My current desktop with my Deepflux theme.   Shown with Thunar, Mousepad, Menu, Conkys, Audacious, and Canto.
My current desktop with my Deepflux theme. Shown with Thunar, Mousepad, Menu, Conky's, Audacious, and Canto.

The following pages are ‘ how-to’s’ I wrote after searching for particular fluxbox topics, and when unable to find what I was looking for, wrote my own.  I use sidux, a Debian derivitive which uses the unstable repositories and is quite . .  . stable.   I would think anything ‘Debian’ will do just fine with these guides.

All items I write about have been tested on a clean install of sidux, (debian unstable), to make sure they are both user independent, and will work using my own directions. That being said, please realize that I do not write code for a living. What I am posting are my own discoveries.

My user name is sleek, but any info I post is username independant because I am using ‘~’ in place of ‘/home/sleek’ when I write paths to programs or files.
The term ‘~’ in this case, is an alias for ‘/home/username’. This allows the shortening of ‘/home/sleek/.fluxbox’, to just ~/.fluxbox. Pretty cool, yes? This can be used to shorten any path in your /home folder. Because of this, you should be able to copy and paste any file info that I share.

The folder: ~/.fluxbox is the central point for all configuration files for Fluxbox, and if set up correctly, can be placed on any machine to allow instant use of your own personal Fluxbox desktop, and be saved for future use as well.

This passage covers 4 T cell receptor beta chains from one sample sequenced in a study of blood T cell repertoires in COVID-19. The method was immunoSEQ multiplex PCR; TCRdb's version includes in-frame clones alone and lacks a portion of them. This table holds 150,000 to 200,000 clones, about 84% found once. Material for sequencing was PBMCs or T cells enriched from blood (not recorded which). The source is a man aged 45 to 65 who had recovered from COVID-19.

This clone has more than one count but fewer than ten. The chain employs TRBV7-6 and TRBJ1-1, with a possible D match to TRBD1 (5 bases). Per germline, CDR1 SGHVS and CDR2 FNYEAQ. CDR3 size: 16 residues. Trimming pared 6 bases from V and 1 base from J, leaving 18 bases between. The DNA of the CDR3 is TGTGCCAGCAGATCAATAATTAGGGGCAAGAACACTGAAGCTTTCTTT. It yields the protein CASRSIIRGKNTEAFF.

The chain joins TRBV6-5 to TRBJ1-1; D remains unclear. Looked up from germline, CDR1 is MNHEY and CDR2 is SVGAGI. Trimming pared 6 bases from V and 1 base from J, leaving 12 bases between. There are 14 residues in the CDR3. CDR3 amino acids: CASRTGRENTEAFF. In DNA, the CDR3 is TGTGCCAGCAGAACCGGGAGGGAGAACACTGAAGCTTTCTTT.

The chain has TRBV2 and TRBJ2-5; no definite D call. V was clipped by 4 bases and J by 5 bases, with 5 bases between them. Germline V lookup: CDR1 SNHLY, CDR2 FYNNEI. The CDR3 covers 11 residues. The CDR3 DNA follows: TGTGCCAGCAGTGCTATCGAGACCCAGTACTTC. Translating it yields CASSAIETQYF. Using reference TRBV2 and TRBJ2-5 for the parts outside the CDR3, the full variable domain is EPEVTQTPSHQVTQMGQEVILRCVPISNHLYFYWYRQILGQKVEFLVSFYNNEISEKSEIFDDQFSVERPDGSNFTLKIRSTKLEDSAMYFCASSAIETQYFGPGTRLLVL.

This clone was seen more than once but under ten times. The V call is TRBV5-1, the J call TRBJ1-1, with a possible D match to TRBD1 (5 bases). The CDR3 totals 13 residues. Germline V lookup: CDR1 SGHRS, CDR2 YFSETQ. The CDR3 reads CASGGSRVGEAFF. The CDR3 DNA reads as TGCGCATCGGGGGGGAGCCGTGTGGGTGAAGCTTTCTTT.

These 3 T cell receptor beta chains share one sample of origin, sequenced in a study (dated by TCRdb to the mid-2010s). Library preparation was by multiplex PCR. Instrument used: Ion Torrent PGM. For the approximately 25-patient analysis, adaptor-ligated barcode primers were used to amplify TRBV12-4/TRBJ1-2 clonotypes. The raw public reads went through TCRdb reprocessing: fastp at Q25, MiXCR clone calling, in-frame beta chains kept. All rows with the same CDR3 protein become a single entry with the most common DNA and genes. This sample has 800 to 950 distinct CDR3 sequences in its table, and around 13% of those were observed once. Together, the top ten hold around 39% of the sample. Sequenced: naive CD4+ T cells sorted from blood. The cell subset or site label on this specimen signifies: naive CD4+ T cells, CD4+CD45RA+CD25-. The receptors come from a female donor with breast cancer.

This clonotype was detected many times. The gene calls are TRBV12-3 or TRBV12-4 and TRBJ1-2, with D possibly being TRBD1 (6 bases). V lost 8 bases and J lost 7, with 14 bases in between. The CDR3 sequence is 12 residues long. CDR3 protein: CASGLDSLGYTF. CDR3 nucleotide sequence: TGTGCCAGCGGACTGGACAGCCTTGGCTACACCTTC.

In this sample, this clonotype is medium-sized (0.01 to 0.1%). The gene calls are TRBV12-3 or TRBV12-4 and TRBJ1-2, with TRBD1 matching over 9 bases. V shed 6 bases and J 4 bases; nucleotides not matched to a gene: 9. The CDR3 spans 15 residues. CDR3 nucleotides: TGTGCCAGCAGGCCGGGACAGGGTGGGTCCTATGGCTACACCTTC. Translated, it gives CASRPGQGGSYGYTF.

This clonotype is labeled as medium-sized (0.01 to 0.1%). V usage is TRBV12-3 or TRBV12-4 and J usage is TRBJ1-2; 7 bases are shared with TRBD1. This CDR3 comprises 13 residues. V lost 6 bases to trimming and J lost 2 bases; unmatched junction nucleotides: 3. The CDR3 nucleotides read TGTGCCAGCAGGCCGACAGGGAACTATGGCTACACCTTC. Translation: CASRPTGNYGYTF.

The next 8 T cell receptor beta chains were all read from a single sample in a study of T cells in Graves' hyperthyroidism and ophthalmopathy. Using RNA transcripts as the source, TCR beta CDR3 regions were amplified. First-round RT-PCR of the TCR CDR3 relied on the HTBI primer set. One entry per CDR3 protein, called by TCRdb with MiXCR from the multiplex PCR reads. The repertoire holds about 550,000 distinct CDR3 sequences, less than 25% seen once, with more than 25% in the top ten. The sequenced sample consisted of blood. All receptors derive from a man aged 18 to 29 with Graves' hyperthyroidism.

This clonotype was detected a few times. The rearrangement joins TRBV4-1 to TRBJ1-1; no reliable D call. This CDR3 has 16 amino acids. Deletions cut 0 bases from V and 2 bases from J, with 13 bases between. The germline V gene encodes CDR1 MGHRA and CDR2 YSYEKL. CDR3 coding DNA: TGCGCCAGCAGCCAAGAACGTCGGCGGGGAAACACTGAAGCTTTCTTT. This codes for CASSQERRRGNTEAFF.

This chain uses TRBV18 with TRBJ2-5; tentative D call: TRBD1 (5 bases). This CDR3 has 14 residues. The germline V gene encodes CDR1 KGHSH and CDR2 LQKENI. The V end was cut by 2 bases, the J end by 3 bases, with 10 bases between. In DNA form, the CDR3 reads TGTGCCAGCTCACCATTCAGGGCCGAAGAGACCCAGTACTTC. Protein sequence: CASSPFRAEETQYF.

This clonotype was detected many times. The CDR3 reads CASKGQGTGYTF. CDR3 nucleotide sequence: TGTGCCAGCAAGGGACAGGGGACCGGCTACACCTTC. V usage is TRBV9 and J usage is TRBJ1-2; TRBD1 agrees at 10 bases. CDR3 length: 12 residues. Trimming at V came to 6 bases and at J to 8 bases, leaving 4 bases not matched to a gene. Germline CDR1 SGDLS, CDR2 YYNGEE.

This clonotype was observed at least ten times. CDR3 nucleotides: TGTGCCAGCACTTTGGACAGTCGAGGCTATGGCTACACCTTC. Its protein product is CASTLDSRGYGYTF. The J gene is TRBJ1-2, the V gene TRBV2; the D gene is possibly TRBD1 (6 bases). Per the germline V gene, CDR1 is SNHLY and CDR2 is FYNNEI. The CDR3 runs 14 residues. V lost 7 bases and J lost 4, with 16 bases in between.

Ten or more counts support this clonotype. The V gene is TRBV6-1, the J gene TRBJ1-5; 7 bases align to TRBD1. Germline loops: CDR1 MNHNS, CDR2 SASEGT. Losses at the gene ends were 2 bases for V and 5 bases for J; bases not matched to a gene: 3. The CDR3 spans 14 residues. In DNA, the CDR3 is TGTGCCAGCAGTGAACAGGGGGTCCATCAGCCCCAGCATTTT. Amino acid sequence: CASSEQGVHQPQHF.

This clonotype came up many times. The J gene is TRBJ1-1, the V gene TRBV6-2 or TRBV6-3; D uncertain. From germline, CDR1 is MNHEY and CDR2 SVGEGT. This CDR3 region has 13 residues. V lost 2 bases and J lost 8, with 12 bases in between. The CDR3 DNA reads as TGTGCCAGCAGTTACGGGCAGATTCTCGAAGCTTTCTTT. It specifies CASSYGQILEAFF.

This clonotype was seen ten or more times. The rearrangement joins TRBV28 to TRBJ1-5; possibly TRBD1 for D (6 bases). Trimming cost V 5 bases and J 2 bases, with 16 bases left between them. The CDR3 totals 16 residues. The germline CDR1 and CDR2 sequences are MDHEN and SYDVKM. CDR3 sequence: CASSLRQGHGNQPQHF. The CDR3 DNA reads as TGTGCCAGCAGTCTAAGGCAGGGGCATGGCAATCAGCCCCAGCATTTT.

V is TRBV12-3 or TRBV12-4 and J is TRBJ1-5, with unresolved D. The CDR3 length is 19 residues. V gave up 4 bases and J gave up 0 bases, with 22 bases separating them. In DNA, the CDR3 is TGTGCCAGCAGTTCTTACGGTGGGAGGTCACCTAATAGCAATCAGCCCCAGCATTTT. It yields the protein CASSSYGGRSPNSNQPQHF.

If you are new to Linux you should know that everything is infinitely customizable. A hash ‘ # ‘ mark placed at the beginning of a line, will comment out a line in any file, and a single hash mark can/will keep Conkys from loading, movies from being played, menu items from being displayed, etc . . . Very useful in Fluxbox.

Quotes around paths and other words are only to let you know that it is isolated. Within any codebox you see, you should be able to copy and paste directly with no problems.

There are many more features within and around Fluxbox. Most are covered here, but some are not . . . yet. If you do all of these tutorials, you will know them well.

I like using a base install when setting up Fluxbox.  This allows me to not have to worry about display managers, base programs, etc . . . Your current install should work just fine.  I like using xfce applications within fluxbox.  Using a distro with an xfce base cuts down on any problems I might have and allows me to focus on Fluxbox.  I prefer Debian for it’s package management, and sidux for my distro.  I’ve found none better, or better supported.

When I first started using Fluxbox, It was nice to know I had a solid desktop environment for backup. It still is.
Enjoy the guides. Some are more advanced than others, but all should work with the given directions.  Please tell me if this is not the case.

Best regards,  sleekmason



  1. , as they say :)
    I am using Fluxbox in Linux Mint 17.3 “Maté”, and in Debian jessie in the (brand new) year 2017. I like Fluxbox, because its simplicity makes it looks nice (and because it is superfast on a modern computer). I know zilch about editing Fluxbox settings, so this blog may (still) come in handy, since most available themes do not have the best looks.
    I also like Openbox, but that is…different :)

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